Yakimov tracks several dozen family members through a century’s worth of Balkan history, from 1890 through 2009, through civil strife, two world wars and the collapse of communism.
As in her first book (Dreams and Shadows, 2006), here Yakimov draws on her personal recollections and accounts from relatives and friends to create a full-bodied tapestry of stories, woven into and around the history of Bulgaria. Readers who know little about the Balkan region will learn much, but could improve their understanding by reading some supplemental material as well. After a plodding first section, the second details the 1949 escape of 23 people from Bulgaria, where nationalization was underway, to Yugoslavia, where political uncertainty ruled but freedom seemed more likely. The refugees, most of whom were related to the author, found more hardship in Yugoslavia’s work camps. Ultimately, several of the group emigrated to Canada and the United States, where they found living conditions in stark contrast to those they left behind. Throughout the book, Yakimov’s descriptions place readers firmly in each scene so they can smell the warm earth at harvest time or feel the distrust in a neighbor’s gaze. But while many scenes are alive with details, the characters’ life stories are meted out in too-sparse portions, making it difficult to get a cohesive view of the family and to sort out relationships among the various characters. As the book follows the immigrants in North America, the narrative bounces from country to country, which can be hard to follow. However, in the final section and epilogue, Yakimov wraps the saga in a blanket of unifying questions about endurance, family ties and the fine line between heritage and home. While the work focuses on hardships, hope is a recurring theme.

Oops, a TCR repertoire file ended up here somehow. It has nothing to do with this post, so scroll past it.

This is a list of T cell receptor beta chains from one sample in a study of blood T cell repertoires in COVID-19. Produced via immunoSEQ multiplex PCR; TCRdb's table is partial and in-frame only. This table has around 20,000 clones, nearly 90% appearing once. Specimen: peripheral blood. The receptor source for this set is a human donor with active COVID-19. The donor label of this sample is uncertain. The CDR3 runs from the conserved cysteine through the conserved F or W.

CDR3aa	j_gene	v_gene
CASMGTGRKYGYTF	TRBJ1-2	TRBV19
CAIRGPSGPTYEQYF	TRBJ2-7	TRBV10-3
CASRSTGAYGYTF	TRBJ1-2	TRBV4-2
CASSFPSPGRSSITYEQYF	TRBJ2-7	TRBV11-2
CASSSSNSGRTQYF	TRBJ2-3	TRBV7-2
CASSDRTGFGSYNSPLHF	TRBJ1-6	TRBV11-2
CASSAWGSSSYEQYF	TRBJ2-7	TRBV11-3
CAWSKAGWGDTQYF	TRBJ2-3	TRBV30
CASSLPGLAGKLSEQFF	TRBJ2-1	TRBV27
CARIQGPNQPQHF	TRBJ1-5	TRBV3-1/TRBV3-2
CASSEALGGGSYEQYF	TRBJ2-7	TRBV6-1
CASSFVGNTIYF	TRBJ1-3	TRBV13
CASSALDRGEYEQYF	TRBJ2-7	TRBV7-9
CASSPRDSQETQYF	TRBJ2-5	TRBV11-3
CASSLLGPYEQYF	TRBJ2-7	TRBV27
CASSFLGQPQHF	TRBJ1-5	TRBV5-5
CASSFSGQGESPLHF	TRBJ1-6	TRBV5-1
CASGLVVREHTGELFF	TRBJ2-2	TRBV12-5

Yakimov’s book shines in its details, but spreads itself too thin at times.